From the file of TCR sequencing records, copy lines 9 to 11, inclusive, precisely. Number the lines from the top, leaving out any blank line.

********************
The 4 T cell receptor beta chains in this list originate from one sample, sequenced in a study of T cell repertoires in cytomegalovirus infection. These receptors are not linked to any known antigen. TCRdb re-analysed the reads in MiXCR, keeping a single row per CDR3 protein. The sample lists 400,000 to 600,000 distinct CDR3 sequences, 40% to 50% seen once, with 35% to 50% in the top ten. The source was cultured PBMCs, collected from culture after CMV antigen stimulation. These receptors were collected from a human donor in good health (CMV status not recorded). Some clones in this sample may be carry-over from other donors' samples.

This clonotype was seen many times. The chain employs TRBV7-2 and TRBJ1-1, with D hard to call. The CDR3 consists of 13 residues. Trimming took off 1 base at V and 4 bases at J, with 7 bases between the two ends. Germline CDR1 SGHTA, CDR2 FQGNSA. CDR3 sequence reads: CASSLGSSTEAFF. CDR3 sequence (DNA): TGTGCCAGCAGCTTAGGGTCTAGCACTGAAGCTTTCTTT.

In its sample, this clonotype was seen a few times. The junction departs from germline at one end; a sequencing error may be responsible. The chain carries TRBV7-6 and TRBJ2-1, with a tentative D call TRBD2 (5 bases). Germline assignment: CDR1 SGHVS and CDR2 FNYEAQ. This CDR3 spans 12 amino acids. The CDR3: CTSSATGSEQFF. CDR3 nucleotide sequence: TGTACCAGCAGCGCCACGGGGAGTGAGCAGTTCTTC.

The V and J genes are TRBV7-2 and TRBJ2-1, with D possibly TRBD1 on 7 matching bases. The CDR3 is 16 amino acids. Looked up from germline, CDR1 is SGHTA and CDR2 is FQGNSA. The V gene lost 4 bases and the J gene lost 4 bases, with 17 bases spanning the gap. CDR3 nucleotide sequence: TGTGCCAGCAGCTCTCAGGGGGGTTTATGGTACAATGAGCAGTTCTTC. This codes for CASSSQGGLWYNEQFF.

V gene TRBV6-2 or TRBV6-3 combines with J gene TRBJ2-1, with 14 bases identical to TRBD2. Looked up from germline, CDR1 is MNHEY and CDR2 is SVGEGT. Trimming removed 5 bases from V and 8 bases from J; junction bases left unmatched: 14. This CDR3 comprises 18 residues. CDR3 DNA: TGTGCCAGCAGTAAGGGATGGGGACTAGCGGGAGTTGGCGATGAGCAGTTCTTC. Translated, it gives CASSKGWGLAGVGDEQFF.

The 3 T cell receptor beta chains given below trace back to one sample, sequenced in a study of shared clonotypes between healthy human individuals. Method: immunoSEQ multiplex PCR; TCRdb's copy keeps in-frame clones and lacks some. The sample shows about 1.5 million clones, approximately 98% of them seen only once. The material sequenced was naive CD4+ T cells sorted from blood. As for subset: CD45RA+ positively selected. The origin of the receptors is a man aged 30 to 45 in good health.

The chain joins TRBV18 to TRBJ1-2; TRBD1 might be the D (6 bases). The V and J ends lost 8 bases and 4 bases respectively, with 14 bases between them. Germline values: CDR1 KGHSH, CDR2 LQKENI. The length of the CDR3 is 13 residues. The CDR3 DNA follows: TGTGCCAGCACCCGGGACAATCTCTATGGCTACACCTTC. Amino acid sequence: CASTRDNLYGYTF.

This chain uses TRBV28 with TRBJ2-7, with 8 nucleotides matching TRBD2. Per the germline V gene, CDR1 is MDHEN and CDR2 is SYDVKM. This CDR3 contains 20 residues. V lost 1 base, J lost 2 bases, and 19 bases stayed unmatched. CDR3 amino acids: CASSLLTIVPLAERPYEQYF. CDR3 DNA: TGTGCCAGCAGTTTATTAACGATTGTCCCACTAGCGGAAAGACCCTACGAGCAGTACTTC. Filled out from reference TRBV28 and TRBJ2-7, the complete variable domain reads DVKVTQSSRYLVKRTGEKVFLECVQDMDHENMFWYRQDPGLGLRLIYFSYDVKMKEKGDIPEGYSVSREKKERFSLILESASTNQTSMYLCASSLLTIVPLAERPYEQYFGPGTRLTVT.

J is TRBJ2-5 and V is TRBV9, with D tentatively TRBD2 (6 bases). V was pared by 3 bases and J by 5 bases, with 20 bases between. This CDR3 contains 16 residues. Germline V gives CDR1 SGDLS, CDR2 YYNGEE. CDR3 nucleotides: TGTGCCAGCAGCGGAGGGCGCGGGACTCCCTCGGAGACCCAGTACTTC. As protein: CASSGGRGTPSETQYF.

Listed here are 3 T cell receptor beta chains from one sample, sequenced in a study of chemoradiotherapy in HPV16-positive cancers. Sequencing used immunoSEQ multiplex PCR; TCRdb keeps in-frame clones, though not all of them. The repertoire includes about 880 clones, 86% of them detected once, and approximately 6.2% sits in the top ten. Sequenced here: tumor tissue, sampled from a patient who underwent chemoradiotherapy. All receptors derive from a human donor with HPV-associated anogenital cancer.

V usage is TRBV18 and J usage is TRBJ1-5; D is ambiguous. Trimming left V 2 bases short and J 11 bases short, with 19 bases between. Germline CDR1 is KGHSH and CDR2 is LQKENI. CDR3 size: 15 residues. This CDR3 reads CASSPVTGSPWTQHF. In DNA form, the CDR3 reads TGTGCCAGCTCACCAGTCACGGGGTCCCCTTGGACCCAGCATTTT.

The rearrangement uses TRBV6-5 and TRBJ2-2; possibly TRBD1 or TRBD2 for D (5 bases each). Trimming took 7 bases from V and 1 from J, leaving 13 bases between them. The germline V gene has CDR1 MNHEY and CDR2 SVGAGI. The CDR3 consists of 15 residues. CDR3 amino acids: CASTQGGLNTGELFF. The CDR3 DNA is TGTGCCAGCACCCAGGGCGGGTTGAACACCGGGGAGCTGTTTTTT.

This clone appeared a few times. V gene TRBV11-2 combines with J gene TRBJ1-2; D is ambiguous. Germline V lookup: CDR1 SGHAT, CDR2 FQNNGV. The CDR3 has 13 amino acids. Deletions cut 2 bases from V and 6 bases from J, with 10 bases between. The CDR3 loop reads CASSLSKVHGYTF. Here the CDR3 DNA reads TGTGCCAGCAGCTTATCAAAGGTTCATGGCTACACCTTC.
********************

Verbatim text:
J is TRBJ2-5 and V is TRBV9, with D tentatively TRBD2 (6 bases). V was pared by 3 bases and J by 5 bases, with 20 bases between. This CDR3 contains 16 residues. Germline V gives CDR1 SGDLS, CDR2 YYNGEE. CDR3 nucleotides: TGTGCCAGCAGCGGAGGGCGCGGGACTCCCTCGGAGACCCAGTACTTC. As protein: CASSGGRGTPSETQYF.

Listed here are 3 T cell receptor beta chains from one sample, sequenced in a study of chemoradiotherapy in HPV16-positive cancers. Sequencing used immunoSEQ multiplex PCR; TCRdb keeps in-frame clones, though not all of them. The repertoire includes about 880 clones, 86% of them detected once, and approximately 6.2% sits in the top ten. Sequenced here: tumor tissue, sampled from a patient who underwent chemoradiotherapy. All receptors derive from a human donor with HPV-associated anogenital cancer.

V usage is TRBV18 and J usage is TRBJ1-5; D is ambiguous. Trimming left V 2 bases short and J 11 bases short, with 19 bases between. Germline CDR1 is KGHSH and CDR2 is LQKENI. CDR3 size: 15 residues. This CDR3 reads CASSPVTGSPWTQHF. In DNA form, the CDR3 reads TGTGCCAGCTCACCAGTCACGGGGTCCCCTTGGACCCAGCATTTT.